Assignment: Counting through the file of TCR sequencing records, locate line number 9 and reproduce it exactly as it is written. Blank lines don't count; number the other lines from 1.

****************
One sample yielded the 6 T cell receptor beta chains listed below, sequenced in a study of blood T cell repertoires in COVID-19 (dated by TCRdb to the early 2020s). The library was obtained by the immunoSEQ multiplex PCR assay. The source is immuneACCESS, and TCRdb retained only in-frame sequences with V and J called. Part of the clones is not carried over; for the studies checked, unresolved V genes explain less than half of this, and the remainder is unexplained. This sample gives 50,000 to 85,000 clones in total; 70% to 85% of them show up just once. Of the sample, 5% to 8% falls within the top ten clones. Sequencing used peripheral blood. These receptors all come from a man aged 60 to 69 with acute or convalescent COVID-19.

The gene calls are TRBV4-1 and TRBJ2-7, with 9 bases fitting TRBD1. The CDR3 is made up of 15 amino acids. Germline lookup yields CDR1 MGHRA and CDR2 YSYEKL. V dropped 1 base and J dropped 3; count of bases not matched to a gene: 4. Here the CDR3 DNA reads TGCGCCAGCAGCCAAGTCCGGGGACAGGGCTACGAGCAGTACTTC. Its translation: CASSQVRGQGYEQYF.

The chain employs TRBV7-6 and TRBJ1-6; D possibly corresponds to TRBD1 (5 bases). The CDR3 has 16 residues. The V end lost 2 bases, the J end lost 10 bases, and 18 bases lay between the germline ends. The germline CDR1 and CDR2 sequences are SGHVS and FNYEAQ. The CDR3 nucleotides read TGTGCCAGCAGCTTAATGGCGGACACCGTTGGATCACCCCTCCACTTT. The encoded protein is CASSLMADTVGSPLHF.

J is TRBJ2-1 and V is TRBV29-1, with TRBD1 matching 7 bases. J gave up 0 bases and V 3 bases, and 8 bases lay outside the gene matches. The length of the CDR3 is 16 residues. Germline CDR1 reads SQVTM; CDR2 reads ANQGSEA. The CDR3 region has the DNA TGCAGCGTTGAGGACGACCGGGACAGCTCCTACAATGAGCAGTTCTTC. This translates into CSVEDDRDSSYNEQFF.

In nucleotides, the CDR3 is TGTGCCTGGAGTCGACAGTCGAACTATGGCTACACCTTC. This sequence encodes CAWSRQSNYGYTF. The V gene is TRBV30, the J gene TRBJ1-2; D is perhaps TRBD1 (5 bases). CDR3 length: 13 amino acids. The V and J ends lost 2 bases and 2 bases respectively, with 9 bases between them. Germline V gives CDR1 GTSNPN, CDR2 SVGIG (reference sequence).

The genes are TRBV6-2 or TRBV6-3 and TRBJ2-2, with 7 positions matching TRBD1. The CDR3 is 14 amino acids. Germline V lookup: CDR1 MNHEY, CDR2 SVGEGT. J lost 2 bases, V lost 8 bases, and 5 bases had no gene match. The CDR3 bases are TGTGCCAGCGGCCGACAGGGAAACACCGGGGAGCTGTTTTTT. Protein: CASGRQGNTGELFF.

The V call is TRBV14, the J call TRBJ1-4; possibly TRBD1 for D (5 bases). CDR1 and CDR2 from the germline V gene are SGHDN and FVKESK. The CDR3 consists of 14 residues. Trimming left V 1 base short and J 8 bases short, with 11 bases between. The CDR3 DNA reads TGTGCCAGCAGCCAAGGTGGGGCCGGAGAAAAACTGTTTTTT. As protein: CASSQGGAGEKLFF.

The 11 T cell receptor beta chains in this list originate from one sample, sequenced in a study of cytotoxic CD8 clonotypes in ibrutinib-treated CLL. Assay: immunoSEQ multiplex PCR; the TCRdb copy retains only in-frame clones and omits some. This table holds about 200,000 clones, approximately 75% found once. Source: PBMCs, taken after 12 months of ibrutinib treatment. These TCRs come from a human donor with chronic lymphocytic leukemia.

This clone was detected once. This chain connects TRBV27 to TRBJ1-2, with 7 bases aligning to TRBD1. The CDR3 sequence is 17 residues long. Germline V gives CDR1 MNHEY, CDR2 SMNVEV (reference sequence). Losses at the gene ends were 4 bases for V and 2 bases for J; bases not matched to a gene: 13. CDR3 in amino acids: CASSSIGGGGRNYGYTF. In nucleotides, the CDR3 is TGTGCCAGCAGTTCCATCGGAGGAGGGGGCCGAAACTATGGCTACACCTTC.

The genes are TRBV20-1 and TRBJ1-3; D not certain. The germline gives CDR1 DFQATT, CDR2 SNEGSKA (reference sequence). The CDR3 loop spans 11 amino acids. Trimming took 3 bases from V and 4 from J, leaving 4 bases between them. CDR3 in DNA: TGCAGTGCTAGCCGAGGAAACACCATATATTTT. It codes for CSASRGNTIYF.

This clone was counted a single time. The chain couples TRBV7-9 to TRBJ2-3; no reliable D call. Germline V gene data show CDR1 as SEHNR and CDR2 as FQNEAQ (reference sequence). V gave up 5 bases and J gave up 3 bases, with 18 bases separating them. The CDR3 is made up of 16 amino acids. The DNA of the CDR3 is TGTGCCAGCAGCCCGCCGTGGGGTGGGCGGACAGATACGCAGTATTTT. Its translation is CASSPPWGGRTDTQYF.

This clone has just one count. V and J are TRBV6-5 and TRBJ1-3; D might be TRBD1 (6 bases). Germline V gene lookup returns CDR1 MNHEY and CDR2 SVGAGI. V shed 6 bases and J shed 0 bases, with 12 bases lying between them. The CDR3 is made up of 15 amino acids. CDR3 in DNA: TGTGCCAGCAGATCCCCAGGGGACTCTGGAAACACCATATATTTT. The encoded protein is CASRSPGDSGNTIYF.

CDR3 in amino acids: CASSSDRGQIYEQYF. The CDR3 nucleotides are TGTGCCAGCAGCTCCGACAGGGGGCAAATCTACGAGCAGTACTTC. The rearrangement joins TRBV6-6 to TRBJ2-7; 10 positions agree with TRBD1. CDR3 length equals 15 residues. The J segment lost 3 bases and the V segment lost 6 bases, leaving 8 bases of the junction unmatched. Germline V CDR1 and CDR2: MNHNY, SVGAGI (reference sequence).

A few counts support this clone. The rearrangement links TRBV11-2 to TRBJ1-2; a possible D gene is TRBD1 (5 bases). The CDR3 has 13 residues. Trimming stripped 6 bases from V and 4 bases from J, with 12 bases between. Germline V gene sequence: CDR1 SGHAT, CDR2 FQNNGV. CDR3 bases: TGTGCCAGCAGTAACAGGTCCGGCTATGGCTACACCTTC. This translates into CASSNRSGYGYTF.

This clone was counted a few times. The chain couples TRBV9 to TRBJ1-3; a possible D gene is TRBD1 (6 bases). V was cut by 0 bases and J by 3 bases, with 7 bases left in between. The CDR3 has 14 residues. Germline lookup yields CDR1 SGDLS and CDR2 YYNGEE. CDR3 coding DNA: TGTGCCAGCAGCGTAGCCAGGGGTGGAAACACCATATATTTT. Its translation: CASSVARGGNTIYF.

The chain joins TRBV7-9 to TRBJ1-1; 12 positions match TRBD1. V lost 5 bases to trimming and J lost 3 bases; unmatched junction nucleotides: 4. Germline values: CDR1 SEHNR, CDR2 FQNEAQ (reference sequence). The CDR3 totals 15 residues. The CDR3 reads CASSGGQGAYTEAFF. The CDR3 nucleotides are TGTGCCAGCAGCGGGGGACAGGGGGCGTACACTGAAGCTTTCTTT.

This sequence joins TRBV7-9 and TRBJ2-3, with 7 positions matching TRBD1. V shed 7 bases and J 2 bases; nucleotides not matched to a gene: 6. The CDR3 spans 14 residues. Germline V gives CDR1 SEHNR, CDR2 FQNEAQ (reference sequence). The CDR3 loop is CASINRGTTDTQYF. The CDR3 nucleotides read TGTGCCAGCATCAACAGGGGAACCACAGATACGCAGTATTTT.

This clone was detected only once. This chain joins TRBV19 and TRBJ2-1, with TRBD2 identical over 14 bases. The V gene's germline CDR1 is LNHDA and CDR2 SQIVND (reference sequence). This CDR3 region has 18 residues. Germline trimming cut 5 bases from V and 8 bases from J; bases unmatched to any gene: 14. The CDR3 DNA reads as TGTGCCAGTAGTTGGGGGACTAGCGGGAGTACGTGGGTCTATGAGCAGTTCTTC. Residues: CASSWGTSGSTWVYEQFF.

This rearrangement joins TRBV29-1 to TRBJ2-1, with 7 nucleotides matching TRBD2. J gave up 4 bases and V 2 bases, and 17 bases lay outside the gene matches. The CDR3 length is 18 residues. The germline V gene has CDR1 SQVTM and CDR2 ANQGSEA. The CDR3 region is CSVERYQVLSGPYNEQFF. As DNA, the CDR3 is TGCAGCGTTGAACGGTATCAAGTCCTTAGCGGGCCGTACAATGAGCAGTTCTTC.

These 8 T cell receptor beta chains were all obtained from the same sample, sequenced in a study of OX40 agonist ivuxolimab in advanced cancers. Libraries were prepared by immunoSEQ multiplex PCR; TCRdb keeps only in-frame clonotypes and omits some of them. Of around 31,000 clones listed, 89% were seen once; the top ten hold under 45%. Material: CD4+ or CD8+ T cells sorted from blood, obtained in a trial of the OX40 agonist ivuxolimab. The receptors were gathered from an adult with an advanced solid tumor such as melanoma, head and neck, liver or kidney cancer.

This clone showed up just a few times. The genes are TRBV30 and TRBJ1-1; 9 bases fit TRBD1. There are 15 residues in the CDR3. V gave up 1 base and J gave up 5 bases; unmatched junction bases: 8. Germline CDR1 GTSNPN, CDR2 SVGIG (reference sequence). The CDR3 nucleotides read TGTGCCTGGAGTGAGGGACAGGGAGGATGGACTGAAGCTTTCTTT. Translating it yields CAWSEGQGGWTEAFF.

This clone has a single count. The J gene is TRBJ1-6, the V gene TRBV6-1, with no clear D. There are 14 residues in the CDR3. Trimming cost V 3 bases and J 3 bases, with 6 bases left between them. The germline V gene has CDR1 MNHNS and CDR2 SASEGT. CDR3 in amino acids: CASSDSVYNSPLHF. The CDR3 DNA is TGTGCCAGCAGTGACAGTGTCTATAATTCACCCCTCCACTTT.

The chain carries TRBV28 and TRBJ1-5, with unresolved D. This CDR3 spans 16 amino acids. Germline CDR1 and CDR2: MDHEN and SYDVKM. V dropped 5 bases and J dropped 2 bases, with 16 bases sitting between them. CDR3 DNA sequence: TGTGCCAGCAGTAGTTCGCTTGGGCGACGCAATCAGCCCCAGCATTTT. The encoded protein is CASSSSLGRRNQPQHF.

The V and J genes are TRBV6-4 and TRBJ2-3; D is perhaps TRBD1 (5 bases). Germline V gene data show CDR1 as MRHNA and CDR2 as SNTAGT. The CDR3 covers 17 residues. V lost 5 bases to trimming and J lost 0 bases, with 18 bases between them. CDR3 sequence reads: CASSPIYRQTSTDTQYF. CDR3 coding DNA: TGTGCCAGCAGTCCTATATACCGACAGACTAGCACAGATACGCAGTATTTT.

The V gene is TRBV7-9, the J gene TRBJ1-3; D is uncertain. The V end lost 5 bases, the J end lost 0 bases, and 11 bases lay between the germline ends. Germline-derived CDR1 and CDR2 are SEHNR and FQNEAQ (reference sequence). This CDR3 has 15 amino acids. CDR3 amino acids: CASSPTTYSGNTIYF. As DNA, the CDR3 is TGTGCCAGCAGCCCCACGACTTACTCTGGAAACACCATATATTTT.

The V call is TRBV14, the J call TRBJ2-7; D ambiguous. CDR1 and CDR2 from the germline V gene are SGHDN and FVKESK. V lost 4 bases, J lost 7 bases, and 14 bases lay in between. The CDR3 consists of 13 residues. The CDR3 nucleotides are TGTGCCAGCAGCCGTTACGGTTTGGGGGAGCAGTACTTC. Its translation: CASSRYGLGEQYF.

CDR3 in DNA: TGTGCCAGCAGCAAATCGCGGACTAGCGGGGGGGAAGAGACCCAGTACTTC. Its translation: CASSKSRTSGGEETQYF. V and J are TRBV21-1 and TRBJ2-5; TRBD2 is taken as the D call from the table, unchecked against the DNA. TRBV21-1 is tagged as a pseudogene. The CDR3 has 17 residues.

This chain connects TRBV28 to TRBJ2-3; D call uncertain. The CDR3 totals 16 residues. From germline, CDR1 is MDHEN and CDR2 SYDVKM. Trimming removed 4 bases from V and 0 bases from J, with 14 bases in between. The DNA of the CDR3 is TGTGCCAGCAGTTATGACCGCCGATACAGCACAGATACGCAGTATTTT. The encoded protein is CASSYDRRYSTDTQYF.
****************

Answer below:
This clone was detected once. This chain connects TRBV27 to TRBJ1-2, with 7 bases aligning to TRBD1. The CDR3 sequence is 17 residues long. Germline V gives CDR1 MNHEY, CDR2 SMNVEV (reference sequence). Losses at the gene ends were 4 bases for V and 2 bases for J; bases not matched to a gene: 13. CDR3 in amino acids: CASSSIGGGGRNYGYTF. In nucleotides, the CDR3 is TGTGCCAGCAGTTCCATCGGAGGAGGGGGCCGAAACTATGGCTACACCTTC.